As we have grown, our ability to be of service to the Public has grown accordingly, given that the 12th/13th centuries were a fascinating time of great upheaval, progress and change in weaponry, food, medicine, and textiles.

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2015 Medieval Season

As we begin the month of February, excitement is building throughout Blackwolf as we anticipate the start of the 2015 medieval season in Queensland.

We are busily learning new skills and mastering old ones, building new additions to our medieval bedouin camp, and adding some new features to the demonstrations we’ll be giving.

We’re also looking forward to more consistent posting here on our Blackwolf website, sharing stories and tutorials, photos and guides to the clothing, food, weaponry, medicine, and other aspects of medieval life.

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Blackwolf Members at History Alive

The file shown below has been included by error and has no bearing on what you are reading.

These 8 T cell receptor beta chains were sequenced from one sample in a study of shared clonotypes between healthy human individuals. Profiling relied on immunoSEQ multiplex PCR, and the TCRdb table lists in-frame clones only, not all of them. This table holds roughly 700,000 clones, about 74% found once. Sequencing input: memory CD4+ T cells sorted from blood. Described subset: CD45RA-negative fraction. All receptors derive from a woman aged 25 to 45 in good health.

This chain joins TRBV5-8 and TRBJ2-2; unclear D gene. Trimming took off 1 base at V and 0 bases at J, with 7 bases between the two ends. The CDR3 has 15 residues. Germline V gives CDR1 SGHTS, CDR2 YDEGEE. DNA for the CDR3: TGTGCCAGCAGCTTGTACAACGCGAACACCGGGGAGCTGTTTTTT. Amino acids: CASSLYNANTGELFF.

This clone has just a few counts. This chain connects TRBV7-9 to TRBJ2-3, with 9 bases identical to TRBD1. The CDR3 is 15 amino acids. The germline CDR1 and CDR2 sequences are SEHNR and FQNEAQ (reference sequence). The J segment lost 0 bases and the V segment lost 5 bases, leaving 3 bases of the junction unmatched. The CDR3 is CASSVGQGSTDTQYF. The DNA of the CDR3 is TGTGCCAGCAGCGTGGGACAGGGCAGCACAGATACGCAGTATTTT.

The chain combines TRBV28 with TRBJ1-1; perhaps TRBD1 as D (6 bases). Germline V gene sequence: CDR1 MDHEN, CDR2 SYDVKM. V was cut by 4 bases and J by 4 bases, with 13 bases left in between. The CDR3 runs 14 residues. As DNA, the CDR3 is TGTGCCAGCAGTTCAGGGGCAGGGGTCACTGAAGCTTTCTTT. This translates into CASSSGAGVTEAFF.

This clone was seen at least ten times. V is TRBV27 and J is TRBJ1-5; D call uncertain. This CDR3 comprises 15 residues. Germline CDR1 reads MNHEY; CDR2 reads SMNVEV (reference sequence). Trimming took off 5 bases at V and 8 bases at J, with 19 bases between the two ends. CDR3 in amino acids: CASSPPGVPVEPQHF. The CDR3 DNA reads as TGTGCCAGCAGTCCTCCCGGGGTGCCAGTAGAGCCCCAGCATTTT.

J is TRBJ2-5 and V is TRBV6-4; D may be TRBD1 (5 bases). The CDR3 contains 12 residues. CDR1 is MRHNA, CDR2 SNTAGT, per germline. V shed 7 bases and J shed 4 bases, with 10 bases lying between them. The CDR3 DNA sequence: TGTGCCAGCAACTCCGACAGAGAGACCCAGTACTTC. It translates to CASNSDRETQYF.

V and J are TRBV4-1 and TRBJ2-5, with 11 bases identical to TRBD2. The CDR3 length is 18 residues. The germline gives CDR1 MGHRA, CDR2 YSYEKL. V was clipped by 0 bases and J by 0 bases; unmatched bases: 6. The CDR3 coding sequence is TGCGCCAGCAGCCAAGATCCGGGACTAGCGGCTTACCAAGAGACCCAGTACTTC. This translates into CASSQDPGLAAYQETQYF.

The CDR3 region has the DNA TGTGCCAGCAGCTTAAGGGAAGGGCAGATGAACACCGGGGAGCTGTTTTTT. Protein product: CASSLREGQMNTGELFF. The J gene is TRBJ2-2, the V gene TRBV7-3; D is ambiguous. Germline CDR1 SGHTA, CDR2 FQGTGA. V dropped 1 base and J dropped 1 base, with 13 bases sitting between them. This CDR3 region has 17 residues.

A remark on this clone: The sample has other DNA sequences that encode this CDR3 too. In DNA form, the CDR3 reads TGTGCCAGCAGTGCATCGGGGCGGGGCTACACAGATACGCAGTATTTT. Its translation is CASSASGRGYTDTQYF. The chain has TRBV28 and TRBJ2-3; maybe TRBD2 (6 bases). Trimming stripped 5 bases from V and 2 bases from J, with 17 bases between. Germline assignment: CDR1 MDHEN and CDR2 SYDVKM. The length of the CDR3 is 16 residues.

Blackwolf is comprised of people from all over medieval Europe and the Middle East. Today we’ll introduce you to a few of them, then delve into their back stories, garb, and personas in the months to come.

Our fearless leader, the French Duke.

Our newest member, a medieval Englishwoman.

Our Scottish Piper.

The Scottish soldier.

Our Camp Captain, the medieval Magyar.

Our medieval Berber woman.

Our downtrodden Bedouin slave girl.

The wandering boy of English extraction.

The Mad Turk, Turkish Warrior.

Russian boy.

Medieval Finnish Shaman.

We have several other members who weren’t able to make it to History Alive, but we hope to get them in full regalia soon.

What is your favorite medieval culture?